Victor trial to remain in parish, judge rules

Published 12:00 am Friday, September 10, 2010



LAPLACE – The second-degree murder trial of Errol and Tonya Victor will remain in St. John the Baptist Parish and district court Judge Mary Hotard Becnel will continue to preside, according to recent rulings.

The Reserve couple, awaiting trial in the 2008 death of 8-year-old M.L. Lloyd III, Tonya Victor’s son and Errol Victor’s stepson, lost two challenges that would have gotten their case moved into federal court under a different judge.

The first challenge was an April lawsuit filed in U.S. District Court asking for the case to be moved from the 40th Judicial District Court in St. John the Baptist Parish to federal court. The Victors’ suit alleged the state is “pursuing the indictment solely because (the) defendants are African-Americans in St. John Parish,” according to court documents.

In the suit, the Victors allege that, “African-Americans are more likely than white defendants to be treated unfairly, prosecuted and incarcerated in St. John. Louisiana’s ‘long history’ of racism, discrimination and partial treatment of African Americans in its court system requires a minimum inquiry as to whether this case (among others) should remain removed from Louisiana’s discriminatory legal system.”

According to a release from U.S. District Court, Judge Lance Africk ruled that he found “no legitimate statutory basis” to remove the case from district court.

He further stated precedent has shown that federal courts should not interfere with ongoing state court proceedings.

Africk determined the Victors did not provide any basis to assume they cannot enforce their federal rights in Louisiana. Under Louisiana law, cases can be removed from state courts if a defendant’s civil rights are violated or if those rights cannot be enforced in state court. Africk signed an order remanding the case to 40th Judicial District Court.

The second failed challenge was an Aug. 4 motion filed by the Victors asking for Judge Becnel to recuse herself from the case. In that motion the Victors and their court-appointed attorney, Edward Greenlee, accused the 40th Judicial District of “judge shopping.”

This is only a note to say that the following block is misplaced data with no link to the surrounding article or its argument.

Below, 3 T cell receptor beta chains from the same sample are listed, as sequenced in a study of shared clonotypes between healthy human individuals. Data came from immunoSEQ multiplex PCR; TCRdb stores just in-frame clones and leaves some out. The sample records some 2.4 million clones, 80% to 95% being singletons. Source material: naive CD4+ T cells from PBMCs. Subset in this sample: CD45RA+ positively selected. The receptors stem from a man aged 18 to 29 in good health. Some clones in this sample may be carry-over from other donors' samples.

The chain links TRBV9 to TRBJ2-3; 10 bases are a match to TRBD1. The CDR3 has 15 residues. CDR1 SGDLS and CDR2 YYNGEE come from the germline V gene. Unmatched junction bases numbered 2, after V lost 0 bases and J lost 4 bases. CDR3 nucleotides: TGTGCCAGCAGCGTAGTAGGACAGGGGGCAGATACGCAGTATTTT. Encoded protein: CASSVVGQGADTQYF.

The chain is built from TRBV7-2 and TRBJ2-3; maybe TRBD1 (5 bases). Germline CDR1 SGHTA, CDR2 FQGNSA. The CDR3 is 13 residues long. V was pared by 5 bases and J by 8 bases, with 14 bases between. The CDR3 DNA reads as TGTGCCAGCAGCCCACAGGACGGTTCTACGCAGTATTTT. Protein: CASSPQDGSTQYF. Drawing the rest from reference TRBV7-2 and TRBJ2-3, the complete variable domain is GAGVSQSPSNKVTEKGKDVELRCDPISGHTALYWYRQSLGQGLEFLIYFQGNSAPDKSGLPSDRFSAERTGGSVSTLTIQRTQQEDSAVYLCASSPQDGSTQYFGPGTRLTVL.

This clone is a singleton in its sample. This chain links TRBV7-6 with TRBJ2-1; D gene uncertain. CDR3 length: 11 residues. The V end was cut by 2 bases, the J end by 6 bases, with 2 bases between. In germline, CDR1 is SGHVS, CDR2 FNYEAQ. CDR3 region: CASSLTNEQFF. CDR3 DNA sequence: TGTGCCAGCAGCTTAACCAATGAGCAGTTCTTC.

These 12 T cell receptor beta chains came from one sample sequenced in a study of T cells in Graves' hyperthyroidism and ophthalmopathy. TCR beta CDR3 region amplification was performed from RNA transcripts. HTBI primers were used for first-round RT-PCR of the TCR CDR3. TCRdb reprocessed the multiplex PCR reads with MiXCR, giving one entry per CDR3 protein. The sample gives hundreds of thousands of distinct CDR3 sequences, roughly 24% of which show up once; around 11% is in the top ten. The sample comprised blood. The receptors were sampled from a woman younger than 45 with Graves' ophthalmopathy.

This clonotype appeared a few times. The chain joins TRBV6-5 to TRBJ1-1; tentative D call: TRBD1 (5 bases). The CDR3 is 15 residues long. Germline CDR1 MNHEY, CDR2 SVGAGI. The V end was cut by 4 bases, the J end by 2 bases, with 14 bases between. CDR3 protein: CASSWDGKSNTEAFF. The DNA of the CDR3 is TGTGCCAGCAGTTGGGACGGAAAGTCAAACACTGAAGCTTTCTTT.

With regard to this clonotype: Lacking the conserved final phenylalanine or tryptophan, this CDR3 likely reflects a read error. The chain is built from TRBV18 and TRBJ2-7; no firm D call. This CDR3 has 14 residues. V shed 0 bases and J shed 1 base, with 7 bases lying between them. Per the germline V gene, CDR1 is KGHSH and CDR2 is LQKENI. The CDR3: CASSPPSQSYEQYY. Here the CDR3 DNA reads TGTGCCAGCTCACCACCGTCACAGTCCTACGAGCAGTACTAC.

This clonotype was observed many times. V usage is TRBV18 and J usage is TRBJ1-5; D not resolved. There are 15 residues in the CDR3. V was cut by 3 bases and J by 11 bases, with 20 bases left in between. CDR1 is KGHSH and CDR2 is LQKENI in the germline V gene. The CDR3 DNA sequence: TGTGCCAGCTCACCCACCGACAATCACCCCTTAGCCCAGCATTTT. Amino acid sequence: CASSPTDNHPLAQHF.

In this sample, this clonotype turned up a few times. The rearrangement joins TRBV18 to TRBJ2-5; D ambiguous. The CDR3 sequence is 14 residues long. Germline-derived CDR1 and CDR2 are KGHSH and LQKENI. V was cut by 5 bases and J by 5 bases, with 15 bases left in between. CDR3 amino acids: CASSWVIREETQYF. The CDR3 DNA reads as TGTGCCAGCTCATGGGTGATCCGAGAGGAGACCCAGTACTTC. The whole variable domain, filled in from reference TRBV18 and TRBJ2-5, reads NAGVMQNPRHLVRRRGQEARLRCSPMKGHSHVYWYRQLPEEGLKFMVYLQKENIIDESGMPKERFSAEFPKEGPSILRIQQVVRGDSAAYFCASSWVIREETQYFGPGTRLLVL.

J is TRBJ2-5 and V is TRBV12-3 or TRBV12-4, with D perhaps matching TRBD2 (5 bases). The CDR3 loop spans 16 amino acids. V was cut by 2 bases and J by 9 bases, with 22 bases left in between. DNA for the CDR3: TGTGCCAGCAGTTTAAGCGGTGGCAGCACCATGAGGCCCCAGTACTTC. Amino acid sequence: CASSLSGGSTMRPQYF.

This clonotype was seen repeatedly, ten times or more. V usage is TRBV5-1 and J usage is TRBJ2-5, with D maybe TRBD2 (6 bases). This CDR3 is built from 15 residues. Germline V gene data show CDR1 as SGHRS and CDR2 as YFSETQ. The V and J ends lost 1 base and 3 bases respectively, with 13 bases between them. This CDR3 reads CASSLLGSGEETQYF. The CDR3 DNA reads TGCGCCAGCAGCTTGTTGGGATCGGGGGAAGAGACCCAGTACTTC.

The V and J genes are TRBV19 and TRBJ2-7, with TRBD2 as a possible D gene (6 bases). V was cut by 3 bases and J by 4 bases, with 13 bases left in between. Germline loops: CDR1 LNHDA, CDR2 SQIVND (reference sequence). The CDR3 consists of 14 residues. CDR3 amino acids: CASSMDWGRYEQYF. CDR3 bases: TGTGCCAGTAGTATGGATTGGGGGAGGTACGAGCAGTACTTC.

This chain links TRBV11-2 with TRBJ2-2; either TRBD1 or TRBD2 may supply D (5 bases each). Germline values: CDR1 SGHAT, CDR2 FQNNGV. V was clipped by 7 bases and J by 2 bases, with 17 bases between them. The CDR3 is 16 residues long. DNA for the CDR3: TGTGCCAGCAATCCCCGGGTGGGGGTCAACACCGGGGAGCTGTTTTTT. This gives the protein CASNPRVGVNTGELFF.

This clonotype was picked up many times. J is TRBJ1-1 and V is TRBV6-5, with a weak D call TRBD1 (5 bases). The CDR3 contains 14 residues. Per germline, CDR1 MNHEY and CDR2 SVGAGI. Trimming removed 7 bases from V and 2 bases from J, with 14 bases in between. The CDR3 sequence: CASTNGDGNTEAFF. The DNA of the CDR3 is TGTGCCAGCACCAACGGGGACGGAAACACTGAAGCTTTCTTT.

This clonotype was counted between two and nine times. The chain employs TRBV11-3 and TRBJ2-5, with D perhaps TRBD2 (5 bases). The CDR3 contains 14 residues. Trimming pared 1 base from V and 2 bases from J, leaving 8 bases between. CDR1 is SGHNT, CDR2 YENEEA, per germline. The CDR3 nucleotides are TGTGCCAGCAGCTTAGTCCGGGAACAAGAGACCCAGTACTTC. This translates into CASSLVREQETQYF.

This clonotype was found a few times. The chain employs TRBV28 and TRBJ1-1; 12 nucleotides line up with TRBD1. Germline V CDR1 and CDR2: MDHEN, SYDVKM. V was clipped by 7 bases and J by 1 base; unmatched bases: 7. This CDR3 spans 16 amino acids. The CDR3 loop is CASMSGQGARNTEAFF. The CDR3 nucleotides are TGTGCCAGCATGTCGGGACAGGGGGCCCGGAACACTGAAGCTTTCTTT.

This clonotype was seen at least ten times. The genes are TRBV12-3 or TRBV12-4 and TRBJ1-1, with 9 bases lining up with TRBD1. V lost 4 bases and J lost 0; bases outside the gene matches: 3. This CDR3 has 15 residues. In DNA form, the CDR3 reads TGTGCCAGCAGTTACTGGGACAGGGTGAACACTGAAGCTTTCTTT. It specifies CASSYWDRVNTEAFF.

Greenlee argued that the case, which was reassigned after a new indictment in July, should not have been assigned to Becnel’s court. He asked that it be returned to Judge Madeline Jasmine’s court, which was originally assigned the case when the couple was indicted in 2008 after Lloyd’s death.

The Victors were indicted twice more since the original indictment. The couple was first indicted on first-degree murder charges, then re-indicted on second-degree murder charges. That indictment was thrown out by Jasmine earlier this year when it was determined that a member of the grand jury wore a shirt advertising his employment with the St. John Sheriff’s Office. On the third indictment, the case was reassigned and placed at random into Becnel’s court since it was a new case.

Greenlee said in a court appearance last month that allowing cases to be reallotted to different judges could allow the state to “judge shop” on this and any other case.

Becnel said in her ruling that when Jasmine voided the previous indictment, the charges were dismissed in the case. The new indictment created an entirely new case and was properly put back into the court system.

The Victors are still awaiting a decision as to whether they can be allowed to represent themselves through the course of the trial. The couple alleges the court-appointed attorney has been forced on them. A hearing on that matter is set for Sept. 20 in Edgard. The couple remains incarcerated in the St. John Parish Jail in LaPlace.